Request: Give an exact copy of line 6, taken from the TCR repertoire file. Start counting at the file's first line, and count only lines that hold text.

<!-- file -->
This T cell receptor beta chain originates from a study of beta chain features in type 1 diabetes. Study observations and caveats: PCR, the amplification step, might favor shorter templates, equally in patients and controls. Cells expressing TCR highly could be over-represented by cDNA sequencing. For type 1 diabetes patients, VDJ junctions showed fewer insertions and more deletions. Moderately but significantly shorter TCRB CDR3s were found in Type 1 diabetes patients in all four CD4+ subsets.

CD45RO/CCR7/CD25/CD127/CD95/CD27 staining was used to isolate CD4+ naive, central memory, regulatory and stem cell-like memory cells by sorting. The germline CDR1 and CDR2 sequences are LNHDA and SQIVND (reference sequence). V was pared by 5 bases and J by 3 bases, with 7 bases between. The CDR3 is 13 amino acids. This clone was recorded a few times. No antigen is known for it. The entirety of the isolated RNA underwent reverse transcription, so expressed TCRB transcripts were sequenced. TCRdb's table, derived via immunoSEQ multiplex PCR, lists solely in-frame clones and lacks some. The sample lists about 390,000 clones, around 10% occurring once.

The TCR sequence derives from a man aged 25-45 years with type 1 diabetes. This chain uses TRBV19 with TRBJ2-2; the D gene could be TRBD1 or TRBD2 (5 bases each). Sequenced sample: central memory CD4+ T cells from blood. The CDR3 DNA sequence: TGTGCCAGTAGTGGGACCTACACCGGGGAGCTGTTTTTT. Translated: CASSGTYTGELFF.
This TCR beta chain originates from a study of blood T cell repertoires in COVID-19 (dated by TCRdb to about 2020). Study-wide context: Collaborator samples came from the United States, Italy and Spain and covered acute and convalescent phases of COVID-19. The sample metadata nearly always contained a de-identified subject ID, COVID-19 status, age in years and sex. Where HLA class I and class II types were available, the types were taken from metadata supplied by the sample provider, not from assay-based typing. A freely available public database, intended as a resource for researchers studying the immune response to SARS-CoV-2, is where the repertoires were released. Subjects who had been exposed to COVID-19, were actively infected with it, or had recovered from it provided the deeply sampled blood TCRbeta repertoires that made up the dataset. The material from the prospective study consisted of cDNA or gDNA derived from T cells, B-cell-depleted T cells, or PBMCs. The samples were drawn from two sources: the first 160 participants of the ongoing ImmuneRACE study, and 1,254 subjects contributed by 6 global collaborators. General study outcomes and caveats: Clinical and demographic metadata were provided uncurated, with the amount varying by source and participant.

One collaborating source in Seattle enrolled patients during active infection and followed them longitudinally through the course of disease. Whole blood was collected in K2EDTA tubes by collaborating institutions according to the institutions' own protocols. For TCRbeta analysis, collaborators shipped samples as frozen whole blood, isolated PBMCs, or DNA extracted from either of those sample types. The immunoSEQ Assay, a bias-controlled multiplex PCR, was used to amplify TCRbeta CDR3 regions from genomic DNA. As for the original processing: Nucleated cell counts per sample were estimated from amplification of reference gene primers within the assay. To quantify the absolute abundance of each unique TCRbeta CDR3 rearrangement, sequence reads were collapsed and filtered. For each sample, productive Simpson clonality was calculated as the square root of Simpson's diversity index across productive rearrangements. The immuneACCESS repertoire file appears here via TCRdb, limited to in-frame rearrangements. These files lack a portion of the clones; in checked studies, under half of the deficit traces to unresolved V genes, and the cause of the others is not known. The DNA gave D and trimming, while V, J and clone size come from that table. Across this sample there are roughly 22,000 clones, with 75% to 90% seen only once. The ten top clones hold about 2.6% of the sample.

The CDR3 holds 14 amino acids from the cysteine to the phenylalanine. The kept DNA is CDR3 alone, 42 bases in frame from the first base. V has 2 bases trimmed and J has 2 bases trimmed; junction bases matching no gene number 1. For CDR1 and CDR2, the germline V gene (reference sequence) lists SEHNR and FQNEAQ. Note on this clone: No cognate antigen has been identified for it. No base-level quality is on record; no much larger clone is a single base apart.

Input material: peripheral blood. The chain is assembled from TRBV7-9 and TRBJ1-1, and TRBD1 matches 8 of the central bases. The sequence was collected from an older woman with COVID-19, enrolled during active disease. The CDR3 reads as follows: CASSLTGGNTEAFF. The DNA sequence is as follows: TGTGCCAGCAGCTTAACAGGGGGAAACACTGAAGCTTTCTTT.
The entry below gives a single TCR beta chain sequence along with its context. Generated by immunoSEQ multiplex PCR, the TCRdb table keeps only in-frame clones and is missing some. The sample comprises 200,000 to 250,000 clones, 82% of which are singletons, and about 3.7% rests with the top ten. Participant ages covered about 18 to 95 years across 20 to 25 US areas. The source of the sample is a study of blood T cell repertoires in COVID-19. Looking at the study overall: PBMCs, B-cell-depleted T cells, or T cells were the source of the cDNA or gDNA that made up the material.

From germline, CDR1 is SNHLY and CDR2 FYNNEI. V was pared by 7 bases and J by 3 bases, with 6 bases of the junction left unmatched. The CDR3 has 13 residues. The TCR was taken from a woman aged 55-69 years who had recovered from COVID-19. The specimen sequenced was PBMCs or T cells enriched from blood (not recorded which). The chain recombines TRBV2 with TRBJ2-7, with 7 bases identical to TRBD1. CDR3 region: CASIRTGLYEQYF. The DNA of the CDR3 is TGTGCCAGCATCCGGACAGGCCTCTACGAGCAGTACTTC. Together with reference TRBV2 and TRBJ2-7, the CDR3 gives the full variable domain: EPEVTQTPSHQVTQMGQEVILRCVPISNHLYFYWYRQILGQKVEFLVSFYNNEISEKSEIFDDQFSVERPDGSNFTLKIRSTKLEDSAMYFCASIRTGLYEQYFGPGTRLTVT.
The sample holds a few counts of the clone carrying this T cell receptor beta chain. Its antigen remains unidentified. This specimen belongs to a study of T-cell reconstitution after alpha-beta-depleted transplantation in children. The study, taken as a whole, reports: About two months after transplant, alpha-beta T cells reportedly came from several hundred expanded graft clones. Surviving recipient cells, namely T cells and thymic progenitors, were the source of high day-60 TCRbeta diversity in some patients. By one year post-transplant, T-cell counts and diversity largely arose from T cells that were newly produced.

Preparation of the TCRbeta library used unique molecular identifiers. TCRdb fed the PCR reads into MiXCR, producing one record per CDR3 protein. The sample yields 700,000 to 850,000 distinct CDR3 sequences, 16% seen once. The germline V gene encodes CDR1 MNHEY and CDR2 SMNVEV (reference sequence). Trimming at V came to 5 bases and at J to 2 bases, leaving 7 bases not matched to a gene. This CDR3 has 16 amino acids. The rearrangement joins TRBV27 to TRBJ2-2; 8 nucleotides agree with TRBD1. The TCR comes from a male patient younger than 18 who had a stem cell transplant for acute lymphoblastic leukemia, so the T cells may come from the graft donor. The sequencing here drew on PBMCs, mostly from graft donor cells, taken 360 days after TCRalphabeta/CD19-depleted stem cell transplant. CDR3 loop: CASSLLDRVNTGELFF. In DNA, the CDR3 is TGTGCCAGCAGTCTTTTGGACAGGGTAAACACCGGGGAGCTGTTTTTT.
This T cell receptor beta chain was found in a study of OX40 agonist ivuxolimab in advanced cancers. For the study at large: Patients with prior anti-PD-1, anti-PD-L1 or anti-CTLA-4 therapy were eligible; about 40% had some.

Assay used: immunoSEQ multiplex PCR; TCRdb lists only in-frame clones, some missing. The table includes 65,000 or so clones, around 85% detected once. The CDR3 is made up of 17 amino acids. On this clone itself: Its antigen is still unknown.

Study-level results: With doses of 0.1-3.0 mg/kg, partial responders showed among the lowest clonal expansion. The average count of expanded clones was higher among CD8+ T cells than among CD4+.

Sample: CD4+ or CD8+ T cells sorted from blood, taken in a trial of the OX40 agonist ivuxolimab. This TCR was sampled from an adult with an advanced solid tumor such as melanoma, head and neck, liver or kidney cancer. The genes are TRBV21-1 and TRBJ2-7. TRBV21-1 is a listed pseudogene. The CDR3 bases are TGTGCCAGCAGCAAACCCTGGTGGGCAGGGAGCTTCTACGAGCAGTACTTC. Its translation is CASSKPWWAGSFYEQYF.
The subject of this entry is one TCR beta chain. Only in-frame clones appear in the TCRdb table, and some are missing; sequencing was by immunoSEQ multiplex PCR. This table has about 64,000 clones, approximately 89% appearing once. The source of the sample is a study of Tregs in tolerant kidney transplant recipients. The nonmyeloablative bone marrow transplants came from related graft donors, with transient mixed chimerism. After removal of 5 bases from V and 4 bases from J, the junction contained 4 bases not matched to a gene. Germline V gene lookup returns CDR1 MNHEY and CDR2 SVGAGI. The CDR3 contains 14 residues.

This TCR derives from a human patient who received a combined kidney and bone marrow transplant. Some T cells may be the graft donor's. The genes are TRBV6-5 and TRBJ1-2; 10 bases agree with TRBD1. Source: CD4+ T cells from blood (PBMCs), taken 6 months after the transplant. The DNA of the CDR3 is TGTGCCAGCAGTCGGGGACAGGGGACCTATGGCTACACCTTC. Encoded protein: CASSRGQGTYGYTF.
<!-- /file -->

The CDR3 holds 14 amino acids from the cysteine to the phenylalanine. The kept DNA is CDR3 alone, 42 bases in frame from the first base. V has 2 bases trimmed and J has 2 bases trimmed; junction bases matching no gene number 1. For CDR1 and CDR2, the germline V gene (reference sequence) lists SEHNR and FQNEAQ. Note on this clone: No cognate antigen has been identified for it. No base-level quality is on record; no much larger clone is a single base apart.